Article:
I came across an amazing video while searching for something from my son’s college in California. In 1982 Mother Teresa visited the college and gave the commencement address to that year’s graduates. Can you imagine having had Mother Teresa at your college graduation!?
I found a quiet moment to watch it, miraculously without interruption, and how beautiful she was. Her smile and her peace, the funny and inspiring stories she told about the people she came across in her day-to-day life serving the poorest of the poor.
The graduation day was in the heat of a California summer, but her words felt so perfectly timed for the coming of Advent. Encouraging the students to be bearers of Christ, she spoke of the moment that Our Lord came to Mary, “the most beautiful of creatures, so pure, so holy, she, in accepting him in her life, immediately, she went in haste to give him to others.”
As soon as she said those words I looked for a pen to write them down. There was no pause, no doubt, no checklist: “Immediately she went in haste to give him to others.” That was during the first Advent. How very different from the Advents of my life.
I’ve written in Advents past that the Visitation is one of my favourite Rosary decades. I always feel the sense of mystery, and at the same time a sense of terror! Mary is so newly pregnant with the Son of God! What all of that means to a young, unmarried Jewish girl can’t be expressed. An angel tells her she has been chosen from all eternity to bring about the Saviour of humankind, and without hesitation, in haste, she makes her way to Elizabeth. She has been named the Mother of God, but her first thought is to go and serve someone else. But then, where else should she go? The secret miracle they shared united them. No one else on the planet but these two could yet share this promise of redemption. The joy and wonder and holy fear with which they met each other.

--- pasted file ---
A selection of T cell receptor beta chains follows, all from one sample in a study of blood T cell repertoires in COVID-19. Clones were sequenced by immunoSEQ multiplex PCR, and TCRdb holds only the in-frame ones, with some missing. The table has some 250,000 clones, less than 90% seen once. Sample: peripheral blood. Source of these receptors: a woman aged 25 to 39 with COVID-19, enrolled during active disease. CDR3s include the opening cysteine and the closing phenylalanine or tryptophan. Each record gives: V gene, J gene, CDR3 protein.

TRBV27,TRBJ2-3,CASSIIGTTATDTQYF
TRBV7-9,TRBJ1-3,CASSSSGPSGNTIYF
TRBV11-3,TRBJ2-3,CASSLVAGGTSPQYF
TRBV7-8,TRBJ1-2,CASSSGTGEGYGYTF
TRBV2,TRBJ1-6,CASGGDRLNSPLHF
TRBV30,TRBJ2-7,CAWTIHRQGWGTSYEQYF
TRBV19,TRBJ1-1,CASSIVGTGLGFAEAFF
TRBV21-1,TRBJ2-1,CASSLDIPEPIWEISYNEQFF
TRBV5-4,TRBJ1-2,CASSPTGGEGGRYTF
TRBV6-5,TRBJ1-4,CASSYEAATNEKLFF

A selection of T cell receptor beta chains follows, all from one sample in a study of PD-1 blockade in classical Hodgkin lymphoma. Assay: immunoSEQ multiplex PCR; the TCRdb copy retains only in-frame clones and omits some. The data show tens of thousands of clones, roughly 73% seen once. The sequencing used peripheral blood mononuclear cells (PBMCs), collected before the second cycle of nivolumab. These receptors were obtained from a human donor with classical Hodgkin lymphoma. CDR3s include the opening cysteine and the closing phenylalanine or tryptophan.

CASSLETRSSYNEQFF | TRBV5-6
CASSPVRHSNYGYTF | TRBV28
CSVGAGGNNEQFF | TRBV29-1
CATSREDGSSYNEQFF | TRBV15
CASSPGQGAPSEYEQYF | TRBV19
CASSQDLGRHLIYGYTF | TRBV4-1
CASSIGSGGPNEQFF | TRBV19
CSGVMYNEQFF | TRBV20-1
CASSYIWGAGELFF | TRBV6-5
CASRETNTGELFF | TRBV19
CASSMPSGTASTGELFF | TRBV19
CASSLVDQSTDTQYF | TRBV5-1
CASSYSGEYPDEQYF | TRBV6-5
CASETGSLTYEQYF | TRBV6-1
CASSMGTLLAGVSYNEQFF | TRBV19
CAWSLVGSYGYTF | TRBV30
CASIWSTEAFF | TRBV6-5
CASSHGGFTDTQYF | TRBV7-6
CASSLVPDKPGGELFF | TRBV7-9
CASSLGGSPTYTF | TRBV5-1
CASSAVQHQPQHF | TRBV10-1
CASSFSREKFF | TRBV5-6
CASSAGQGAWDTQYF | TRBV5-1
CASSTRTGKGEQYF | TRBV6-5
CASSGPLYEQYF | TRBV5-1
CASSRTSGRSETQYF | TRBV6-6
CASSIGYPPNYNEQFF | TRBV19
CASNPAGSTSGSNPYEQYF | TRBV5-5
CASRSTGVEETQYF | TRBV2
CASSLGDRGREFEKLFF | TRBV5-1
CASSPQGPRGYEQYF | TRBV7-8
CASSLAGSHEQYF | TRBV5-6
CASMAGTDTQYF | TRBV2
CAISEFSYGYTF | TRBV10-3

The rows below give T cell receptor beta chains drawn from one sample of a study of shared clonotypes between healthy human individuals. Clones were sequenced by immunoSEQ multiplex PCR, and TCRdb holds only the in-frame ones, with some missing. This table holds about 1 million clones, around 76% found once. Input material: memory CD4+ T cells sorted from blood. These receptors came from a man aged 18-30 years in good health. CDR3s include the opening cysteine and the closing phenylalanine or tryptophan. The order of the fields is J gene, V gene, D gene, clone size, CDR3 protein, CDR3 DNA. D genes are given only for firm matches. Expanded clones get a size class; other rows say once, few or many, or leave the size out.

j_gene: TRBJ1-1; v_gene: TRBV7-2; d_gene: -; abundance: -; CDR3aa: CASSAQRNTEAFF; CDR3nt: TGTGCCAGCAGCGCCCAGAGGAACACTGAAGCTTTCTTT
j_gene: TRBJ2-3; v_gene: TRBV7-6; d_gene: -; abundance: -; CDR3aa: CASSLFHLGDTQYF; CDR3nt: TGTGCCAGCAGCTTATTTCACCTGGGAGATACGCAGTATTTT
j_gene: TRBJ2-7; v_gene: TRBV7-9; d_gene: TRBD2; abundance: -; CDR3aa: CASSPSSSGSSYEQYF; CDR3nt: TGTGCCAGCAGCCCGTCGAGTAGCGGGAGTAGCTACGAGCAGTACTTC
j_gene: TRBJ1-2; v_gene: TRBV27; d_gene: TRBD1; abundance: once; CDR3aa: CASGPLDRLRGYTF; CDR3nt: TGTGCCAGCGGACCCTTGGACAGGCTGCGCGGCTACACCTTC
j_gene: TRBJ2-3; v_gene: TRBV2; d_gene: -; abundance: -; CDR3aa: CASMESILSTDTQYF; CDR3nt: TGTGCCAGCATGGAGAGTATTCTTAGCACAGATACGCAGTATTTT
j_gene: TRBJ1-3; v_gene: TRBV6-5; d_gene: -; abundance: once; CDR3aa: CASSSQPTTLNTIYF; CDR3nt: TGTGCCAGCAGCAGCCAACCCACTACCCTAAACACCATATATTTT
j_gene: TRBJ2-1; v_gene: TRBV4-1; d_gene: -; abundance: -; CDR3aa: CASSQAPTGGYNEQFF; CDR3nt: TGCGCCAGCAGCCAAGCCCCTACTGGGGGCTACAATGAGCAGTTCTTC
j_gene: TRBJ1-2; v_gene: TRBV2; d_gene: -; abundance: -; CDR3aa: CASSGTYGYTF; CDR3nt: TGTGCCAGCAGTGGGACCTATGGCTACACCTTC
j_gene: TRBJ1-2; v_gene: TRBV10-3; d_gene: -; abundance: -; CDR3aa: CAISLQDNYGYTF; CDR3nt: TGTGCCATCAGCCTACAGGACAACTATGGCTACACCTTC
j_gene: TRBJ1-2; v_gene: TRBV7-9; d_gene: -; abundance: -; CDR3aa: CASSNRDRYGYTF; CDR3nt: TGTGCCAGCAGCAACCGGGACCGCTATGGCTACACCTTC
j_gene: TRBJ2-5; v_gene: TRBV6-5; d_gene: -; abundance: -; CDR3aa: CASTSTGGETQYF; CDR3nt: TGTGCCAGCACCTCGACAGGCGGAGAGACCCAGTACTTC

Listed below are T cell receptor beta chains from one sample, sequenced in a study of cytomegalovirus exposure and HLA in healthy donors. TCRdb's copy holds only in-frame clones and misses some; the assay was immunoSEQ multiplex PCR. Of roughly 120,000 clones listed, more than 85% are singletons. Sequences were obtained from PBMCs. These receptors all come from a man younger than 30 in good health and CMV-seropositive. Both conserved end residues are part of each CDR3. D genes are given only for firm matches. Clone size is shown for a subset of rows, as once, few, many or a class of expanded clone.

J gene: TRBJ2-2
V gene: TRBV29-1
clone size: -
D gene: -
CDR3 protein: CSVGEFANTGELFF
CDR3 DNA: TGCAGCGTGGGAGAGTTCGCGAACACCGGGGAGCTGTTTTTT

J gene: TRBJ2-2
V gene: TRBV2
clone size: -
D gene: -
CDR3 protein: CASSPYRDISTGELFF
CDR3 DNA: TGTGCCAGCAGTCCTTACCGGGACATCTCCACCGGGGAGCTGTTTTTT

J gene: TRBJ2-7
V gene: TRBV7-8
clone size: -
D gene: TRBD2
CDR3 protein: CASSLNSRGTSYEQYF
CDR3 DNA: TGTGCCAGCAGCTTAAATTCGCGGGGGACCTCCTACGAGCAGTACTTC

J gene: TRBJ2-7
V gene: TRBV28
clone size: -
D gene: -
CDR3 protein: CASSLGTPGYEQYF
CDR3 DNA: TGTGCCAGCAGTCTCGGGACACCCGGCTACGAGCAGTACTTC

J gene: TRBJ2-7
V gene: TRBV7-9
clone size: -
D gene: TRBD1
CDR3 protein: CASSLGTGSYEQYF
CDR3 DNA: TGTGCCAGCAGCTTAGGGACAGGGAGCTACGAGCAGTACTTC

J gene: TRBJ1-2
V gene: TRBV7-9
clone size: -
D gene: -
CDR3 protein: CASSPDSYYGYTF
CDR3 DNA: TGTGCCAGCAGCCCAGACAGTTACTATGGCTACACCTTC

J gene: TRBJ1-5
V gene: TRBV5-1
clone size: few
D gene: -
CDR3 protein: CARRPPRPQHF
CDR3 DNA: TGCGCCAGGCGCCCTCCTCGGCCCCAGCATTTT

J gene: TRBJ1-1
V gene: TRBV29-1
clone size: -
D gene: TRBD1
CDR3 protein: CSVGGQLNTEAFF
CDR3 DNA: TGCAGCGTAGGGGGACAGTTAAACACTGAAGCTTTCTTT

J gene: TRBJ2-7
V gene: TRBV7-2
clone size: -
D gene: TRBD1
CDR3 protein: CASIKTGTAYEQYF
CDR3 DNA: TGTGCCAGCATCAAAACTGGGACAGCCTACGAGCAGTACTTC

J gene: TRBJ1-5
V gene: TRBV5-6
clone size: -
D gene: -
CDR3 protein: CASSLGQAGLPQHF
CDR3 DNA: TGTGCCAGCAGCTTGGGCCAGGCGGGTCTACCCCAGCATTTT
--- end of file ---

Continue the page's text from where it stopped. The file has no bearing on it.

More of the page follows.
Advent invites each of us to remember the joy and holy fear of our own salvation. We rightfully look forward to Christmas, but Mother Teresa’s words reminded me that that joy comes with a calling. “This, the joy, the presence of Jesus, you must be able to give wherever you go. But you cannot give what you do not have. That’s why you need a pure heart, that you will receive as a fruit of your prayer, as a fruit of your oneness with God. And if you seek God, immediately you will love one another … The fruit of prayer is always the deepening of faith, and the fruit of faith is always love, and the fruit of love is action. We must put our love for Jesus in loving action.”
The above comes from a Dec. 1 story in B.C. Catholic (British Columbia).